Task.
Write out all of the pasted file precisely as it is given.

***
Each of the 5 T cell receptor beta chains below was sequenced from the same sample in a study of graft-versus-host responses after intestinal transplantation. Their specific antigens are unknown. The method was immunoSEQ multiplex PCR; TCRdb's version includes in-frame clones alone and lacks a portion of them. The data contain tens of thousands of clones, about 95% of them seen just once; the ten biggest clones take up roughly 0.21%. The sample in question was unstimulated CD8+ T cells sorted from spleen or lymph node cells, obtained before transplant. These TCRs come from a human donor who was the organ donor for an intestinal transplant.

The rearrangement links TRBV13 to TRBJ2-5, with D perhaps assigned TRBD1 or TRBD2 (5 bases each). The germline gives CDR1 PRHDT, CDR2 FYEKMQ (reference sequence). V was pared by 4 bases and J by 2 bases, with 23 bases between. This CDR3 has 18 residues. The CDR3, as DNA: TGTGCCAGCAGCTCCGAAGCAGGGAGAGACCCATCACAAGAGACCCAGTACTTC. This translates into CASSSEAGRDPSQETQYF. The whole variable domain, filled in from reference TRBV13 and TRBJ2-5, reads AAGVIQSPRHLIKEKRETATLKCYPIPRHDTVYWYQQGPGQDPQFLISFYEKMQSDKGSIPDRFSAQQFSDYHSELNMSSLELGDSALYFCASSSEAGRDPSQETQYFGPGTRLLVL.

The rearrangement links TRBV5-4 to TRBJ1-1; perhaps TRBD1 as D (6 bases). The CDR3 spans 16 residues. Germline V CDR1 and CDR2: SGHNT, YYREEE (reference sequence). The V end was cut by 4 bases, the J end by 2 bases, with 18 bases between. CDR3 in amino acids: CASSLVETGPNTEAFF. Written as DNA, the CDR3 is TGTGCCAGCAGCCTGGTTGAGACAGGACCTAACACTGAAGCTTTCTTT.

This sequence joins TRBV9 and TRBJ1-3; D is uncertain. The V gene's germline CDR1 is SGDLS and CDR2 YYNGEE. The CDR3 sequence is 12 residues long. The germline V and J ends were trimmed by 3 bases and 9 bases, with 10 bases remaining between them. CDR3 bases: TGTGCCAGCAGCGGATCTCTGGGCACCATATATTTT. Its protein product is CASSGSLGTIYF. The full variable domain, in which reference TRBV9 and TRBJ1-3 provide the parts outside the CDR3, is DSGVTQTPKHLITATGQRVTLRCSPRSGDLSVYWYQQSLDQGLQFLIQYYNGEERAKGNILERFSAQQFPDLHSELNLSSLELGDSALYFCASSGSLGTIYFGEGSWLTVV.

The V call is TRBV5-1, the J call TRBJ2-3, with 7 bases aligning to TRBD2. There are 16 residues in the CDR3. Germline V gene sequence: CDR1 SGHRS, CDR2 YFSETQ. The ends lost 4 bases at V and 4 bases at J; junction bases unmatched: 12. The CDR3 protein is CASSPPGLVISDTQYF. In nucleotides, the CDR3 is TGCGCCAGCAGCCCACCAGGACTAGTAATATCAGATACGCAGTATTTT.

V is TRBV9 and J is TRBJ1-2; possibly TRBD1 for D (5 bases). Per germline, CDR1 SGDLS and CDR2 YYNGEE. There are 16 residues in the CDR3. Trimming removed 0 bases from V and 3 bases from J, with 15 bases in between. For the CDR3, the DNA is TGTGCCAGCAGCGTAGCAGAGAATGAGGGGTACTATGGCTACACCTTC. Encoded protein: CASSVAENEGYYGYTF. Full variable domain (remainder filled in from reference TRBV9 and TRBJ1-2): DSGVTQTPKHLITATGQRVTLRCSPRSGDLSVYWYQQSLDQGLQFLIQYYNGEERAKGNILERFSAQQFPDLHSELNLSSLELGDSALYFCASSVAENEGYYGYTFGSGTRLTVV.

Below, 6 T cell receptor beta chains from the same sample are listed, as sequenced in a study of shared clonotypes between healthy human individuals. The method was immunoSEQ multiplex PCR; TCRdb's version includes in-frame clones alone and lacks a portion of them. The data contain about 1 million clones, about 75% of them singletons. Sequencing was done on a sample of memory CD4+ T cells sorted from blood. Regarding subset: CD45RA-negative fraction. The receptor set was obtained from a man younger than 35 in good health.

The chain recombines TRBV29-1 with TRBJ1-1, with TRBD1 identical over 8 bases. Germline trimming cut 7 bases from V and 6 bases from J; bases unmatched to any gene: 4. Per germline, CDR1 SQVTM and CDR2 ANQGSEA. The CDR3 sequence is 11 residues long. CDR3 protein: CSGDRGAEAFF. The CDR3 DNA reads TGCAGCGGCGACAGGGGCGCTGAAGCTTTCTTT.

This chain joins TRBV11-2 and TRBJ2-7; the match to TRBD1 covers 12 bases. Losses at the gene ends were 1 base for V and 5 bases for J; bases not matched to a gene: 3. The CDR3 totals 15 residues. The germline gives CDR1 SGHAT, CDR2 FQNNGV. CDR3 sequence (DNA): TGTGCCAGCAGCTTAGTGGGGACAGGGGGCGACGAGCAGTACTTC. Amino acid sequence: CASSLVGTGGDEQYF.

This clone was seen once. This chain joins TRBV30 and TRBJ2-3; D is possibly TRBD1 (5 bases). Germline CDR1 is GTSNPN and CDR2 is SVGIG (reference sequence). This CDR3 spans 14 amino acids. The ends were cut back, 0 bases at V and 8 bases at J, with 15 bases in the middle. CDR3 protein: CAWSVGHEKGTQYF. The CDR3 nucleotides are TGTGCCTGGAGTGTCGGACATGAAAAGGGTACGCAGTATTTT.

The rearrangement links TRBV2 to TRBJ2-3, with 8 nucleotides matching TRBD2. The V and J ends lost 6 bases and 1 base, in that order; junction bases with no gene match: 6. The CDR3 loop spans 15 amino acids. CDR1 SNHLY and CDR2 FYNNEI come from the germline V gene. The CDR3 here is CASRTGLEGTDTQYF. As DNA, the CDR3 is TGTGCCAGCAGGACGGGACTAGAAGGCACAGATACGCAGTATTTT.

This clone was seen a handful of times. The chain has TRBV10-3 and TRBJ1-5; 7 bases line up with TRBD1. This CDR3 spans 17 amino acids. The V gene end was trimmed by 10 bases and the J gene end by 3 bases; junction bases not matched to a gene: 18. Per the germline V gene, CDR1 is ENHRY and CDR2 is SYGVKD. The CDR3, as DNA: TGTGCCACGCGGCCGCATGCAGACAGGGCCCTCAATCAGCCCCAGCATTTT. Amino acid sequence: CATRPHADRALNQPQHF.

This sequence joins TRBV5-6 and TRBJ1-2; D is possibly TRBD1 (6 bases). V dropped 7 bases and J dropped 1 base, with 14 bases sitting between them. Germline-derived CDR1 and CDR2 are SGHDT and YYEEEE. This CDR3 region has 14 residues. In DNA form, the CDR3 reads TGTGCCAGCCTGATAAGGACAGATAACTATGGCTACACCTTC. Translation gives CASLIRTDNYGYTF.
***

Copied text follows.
Each of the 5 T cell receptor beta chains below was sequenced from the same sample in a study of graft-versus-host responses after intestinal transplantation. Their specific antigens are unknown. The method was immunoSEQ multiplex PCR; TCRdb's version includes in-frame clones alone and lacks a portion of them. The data contain tens of thousands of clones, about 95% of them seen just once; the ten biggest clones take up roughly 0.21%. The sample in question was unstimulated CD8+ T cells sorted from spleen or lymph node cells, obtained before transplant. These TCRs come from a human donor who was the organ donor for an intestinal transplant.

The rearrangement links TRBV13 to TRBJ2-5, with D perhaps assigned TRBD1 or TRBD2 (5 bases each). The germline gives CDR1 PRHDT, CDR2 FYEKMQ (reference sequence). V was pared by 4 bases and J by 2 bases, with 23 bases between. This CDR3 has 18 residues. The CDR3, as DNA: TGTGCCAGCAGCTCCGAAGCAGGGAGAGACCCATCACAAGAGACCCAGTACTTC. This translates into CASSSEAGRDPSQETQYF. The whole variable domain, filled in from reference TRBV13 and TRBJ2-5, reads AAGVIQSPRHLIKEKRETATLKCYPIPRHDTVYWYQQGPGQDPQFLISFYEKMQSDKGSIPDRFSAQQFSDYHSELNMSSLELGDSALYFCASSSEAGRDPSQETQYFGPGTRLLVL.

The rearrangement links TRBV5-4 to TRBJ1-1; perhaps TRBD1 as D (6 bases). The CDR3 spans 16 residues. Germline V CDR1 and CDR2: SGHNT, YYREEE (reference sequence). The V end was cut by 4 bases, the J end by 2 bases, with 18 bases between. CDR3 in amino acids: CASSLVETGPNTEAFF. Written as DNA, the CDR3 is TGTGCCAGCAGCCTGGTTGAGACAGGACCTAACACTGAAGCTTTCTTT.

This sequence joins TRBV9 and TRBJ1-3; D is uncertain. The V gene's germline CDR1 is SGDLS and CDR2 YYNGEE. The CDR3 sequence is 12 residues long. The germline V and J ends were trimmed by 3 bases and 9 bases, with 10 bases remaining between them. CDR3 bases: TGTGCCAGCAGCGGATCTCTGGGCACCATATATTTT. Its protein product is CASSGSLGTIYF. The full variable domain, in which reference TRBV9 and TRBJ1-3 provide the parts outside the CDR3, is DSGVTQTPKHLITATGQRVTLRCSPRSGDLSVYWYQQSLDQGLQFLIQYYNGEERAKGNILERFSAQQFPDLHSELNLSSLELGDSALYFCASSGSLGTIYFGEGSWLTVV.

The V call is TRBV5-1, the J call TRBJ2-3, with 7 bases aligning to TRBD2. There are 16 residues in the CDR3. Germline V gene sequence: CDR1 SGHRS, CDR2 YFSETQ. The ends lost 4 bases at V and 4 bases at J; junction bases unmatched: 12. The CDR3 protein is CASSPPGLVISDTQYF. In nucleotides, the CDR3 is TGCGCCAGCAGCCCACCAGGACTAGTAATATCAGATACGCAGTATTTT.

V is TRBV9 and J is TRBJ1-2; possibly TRBD1 for D (5 bases). Per germline, CDR1 SGDLS and CDR2 YYNGEE. There are 16 residues in the CDR3. Trimming removed 0 bases from V and 3 bases from J, with 15 bases in between. For the CDR3, the DNA is TGTGCCAGCAGCGTAGCAGAGAATGAGGGGTACTATGGCTACACCTTC. Encoded protein: CASSVAENEGYYGYTF. Full variable domain (remainder filled in from reference TRBV9 and TRBJ1-2): DSGVTQTPKHLITATGQRVTLRCSPRSGDLSVYWYQQSLDQGLQFLIQYYNGEERAKGNILERFSAQQFPDLHSELNLSSLELGDSALYFCASSVAENEGYYGYTFGSGTRLTVV.

Below, 6 T cell receptor beta chains from the same sample are listed, as sequenced in a study of shared clonotypes between healthy human individuals. The method was immunoSEQ multiplex PCR; TCRdb's version includes in-frame clones alone and lacks a portion of them. The data contain about 1 million clones, about 75% of them singletons. Sequencing was done on a sample of memory CD4+ T cells sorted from blood. Regarding subset: CD45RA-negative fraction. The receptor set was obtained from a man younger than 35 in good health.

The chain recombines TRBV29-1 with TRBJ1-1, with TRBD1 identical over 8 bases. Germline trimming cut 7 bases from V and 6 bases from J; bases unmatched to any gene: 4. Per germline, CDR1 SQVTM and CDR2 ANQGSEA. The CDR3 sequence is 11 residues long. CDR3 protein: CSGDRGAEAFF. The CDR3 DNA reads TGCAGCGGCGACAGGGGCGCTGAAGCTTTCTTT.

This chain joins TRBV11-2 and TRBJ2-7; the match to TRBD1 covers 12 bases. Losses at the gene ends were 1 base for V and 5 bases for J; bases not matched to a gene: 3. The CDR3 totals 15 residues. The germline gives CDR1 SGHAT, CDR2 FQNNGV. CDR3 sequence (DNA): TGTGCCAGCAGCTTAGTGGGGACAGGGGGCGACGAGCAGTACTTC. Amino acid sequence: CASSLVGTGGDEQYF.

This clone was seen once. This chain joins TRBV30 and TRBJ2-3; D is possibly TRBD1 (5 bases). Germline CDR1 is GTSNPN and CDR2 is SVGIG (reference sequence). This CDR3 spans 14 amino acids. The ends were cut back, 0 bases at V and 8 bases at J, with 15 bases in the middle. CDR3 protein: CAWSVGHEKGTQYF. The CDR3 nucleotides are TGTGCCTGGAGTGTCGGACATGAAAAGGGTACGCAGTATTTT.

The rearrangement links TRBV2 to TRBJ2-3, with 8 nucleotides matching TRBD2. The V and J ends lost 6 bases and 1 base, in that order; junction bases with no gene match: 6. The CDR3 loop spans 15 amino acids. CDR1 SNHLY and CDR2 FYNNEI come from the germline V gene. The CDR3 here is CASRTGLEGTDTQYF. As DNA, the CDR3 is TGTGCCAGCAGGACGGGACTAGAAGGCACAGATACGCAGTATTTT.

This clone was seen a handful of times. The chain has TRBV10-3 and TRBJ1-5; 7 bases line up with TRBD1. This CDR3 spans 17 amino acids. The V gene end was trimmed by 10 bases and the J gene end by 3 bases; junction bases not matched to a gene: 18. Per the germline V gene, CDR1 is ENHRY and CDR2 is SYGVKD. The CDR3, as DNA: TGTGCCACGCGGCCGCATGCAGACAGGGCCCTCAATCAGCCCCAGCATTTT. Amino acid sequence: CATRPHADRALNQPQHF.

This sequence joins TRBV5-6 and TRBJ1-2; D is possibly TRBD1 (6 bases). V dropped 7 bases and J dropped 1 base, with 14 bases sitting between them. Germline-derived CDR1 and CDR2 are SGHDT and YYEEEE. This CDR3 region has 14 residues. In DNA form, the CDR3 reads TGTGCCAGCCTGATAAGGACAGATAACTATGGCTACACCTTC. Translation gives CASLIRTDNYGYTF.